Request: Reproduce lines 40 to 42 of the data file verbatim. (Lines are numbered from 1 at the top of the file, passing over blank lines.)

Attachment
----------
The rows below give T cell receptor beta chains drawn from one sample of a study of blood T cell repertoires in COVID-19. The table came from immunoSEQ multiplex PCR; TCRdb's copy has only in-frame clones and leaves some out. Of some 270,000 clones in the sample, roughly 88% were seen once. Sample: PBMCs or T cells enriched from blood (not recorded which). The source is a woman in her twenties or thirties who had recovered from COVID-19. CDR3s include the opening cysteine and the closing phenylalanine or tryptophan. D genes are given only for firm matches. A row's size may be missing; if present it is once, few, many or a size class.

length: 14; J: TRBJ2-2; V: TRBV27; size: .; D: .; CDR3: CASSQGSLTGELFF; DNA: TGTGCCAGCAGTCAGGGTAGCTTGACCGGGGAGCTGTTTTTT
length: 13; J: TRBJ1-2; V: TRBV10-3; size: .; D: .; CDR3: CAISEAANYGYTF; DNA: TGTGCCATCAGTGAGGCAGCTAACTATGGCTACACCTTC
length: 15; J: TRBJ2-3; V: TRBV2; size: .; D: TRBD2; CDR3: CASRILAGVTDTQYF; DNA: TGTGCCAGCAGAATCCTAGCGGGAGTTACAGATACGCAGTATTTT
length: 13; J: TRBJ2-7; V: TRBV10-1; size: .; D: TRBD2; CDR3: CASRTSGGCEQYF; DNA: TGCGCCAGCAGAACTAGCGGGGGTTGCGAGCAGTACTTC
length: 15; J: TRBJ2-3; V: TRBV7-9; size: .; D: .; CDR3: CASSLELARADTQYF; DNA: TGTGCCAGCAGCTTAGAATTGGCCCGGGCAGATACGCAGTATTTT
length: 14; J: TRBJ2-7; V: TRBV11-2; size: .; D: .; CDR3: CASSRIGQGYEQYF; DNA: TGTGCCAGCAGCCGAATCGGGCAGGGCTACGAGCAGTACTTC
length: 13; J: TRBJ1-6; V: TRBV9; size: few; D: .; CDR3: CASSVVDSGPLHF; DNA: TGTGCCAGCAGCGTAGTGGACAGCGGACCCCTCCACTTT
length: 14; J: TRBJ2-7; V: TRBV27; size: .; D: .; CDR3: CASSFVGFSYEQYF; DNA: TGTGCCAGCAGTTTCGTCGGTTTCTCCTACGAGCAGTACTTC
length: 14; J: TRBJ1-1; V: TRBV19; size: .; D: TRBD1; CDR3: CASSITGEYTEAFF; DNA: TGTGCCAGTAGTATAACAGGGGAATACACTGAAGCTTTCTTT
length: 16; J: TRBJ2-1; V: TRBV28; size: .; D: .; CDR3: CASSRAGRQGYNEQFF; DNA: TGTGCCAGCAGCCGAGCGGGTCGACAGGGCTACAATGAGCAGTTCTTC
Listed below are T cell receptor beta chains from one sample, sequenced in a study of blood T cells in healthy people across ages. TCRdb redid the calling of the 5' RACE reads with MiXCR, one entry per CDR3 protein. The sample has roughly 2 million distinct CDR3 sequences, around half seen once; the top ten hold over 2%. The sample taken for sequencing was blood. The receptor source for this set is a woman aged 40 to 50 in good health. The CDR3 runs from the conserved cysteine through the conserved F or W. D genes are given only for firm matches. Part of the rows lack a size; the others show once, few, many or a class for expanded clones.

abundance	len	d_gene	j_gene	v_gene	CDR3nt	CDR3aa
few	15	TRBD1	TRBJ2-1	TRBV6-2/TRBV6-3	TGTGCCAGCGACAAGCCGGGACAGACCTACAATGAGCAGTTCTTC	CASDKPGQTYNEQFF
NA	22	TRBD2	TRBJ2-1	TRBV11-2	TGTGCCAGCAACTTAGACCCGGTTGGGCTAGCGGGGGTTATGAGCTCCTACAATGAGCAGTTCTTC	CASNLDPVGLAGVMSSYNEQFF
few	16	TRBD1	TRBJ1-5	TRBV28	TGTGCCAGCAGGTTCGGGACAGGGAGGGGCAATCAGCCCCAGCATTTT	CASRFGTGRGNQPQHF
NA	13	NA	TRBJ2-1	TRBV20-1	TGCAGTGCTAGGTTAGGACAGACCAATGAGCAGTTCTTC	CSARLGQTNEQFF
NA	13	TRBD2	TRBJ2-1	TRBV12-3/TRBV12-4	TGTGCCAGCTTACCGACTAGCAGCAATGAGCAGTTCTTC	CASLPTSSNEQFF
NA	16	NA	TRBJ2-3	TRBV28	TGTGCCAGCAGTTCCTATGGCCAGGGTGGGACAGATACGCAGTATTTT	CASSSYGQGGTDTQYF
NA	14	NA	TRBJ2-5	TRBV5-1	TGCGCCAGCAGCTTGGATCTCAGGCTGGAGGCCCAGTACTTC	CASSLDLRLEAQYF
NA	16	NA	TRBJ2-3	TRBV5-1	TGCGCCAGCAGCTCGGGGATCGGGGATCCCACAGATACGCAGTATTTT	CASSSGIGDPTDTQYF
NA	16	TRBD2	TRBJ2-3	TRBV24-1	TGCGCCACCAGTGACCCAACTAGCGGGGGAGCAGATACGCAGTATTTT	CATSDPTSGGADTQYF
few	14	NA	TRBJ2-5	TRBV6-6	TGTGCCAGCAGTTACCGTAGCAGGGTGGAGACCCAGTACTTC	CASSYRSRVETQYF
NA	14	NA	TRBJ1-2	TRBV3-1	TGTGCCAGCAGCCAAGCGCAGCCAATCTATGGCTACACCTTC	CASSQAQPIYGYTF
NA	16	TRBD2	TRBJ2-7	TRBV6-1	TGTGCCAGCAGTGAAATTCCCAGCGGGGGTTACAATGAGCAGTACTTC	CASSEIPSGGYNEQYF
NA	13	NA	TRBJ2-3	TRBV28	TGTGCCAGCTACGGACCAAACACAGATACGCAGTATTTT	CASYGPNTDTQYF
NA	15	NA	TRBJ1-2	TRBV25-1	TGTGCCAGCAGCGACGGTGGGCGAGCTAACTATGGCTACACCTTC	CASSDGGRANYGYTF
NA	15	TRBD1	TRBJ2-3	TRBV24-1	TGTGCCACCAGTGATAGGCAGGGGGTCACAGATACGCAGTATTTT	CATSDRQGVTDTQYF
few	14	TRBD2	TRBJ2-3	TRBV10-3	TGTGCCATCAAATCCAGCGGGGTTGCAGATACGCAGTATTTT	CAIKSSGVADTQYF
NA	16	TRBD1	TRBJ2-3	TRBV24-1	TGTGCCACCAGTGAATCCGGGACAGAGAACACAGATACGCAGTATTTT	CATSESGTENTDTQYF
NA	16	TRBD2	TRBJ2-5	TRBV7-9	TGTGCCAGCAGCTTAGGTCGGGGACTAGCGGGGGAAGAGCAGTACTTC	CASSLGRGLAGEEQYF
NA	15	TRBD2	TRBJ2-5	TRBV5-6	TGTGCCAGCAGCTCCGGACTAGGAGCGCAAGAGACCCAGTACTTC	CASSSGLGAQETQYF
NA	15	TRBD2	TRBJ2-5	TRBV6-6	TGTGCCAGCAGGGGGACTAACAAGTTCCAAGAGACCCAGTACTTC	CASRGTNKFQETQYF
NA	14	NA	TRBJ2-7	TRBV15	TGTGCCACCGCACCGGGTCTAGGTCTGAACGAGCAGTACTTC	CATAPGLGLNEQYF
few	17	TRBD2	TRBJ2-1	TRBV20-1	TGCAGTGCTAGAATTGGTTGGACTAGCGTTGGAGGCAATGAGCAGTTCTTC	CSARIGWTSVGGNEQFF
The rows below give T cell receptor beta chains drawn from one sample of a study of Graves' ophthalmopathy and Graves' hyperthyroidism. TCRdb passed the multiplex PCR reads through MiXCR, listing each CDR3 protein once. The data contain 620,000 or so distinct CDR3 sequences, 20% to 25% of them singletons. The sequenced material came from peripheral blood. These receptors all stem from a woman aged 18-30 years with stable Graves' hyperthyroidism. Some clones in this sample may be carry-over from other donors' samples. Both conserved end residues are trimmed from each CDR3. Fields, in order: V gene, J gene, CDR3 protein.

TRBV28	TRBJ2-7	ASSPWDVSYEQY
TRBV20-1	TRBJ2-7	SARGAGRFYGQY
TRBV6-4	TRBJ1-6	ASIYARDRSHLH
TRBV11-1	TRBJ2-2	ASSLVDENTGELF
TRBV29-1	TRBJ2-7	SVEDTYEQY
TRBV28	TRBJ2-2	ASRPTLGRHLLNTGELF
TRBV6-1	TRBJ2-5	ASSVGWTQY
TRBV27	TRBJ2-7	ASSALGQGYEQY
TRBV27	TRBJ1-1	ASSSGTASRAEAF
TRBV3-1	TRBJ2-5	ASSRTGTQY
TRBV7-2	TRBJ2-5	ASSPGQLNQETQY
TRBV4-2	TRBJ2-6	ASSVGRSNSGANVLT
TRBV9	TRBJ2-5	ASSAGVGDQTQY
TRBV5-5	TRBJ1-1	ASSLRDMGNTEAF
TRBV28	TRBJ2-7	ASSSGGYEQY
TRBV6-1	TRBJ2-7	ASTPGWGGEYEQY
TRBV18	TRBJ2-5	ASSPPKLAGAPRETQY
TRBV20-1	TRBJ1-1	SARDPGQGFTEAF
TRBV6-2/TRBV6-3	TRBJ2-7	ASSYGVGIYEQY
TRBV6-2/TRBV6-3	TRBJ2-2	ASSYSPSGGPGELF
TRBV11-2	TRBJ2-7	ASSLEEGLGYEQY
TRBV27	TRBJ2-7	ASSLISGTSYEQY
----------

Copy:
TRBV11-1	TRBJ2-2	ASSLVDENTGELF
TRBV29-1	TRBJ2-7	SVEDTYEQY
TRBV28	TRBJ2-2	ASRPTLGRHLLNTGELF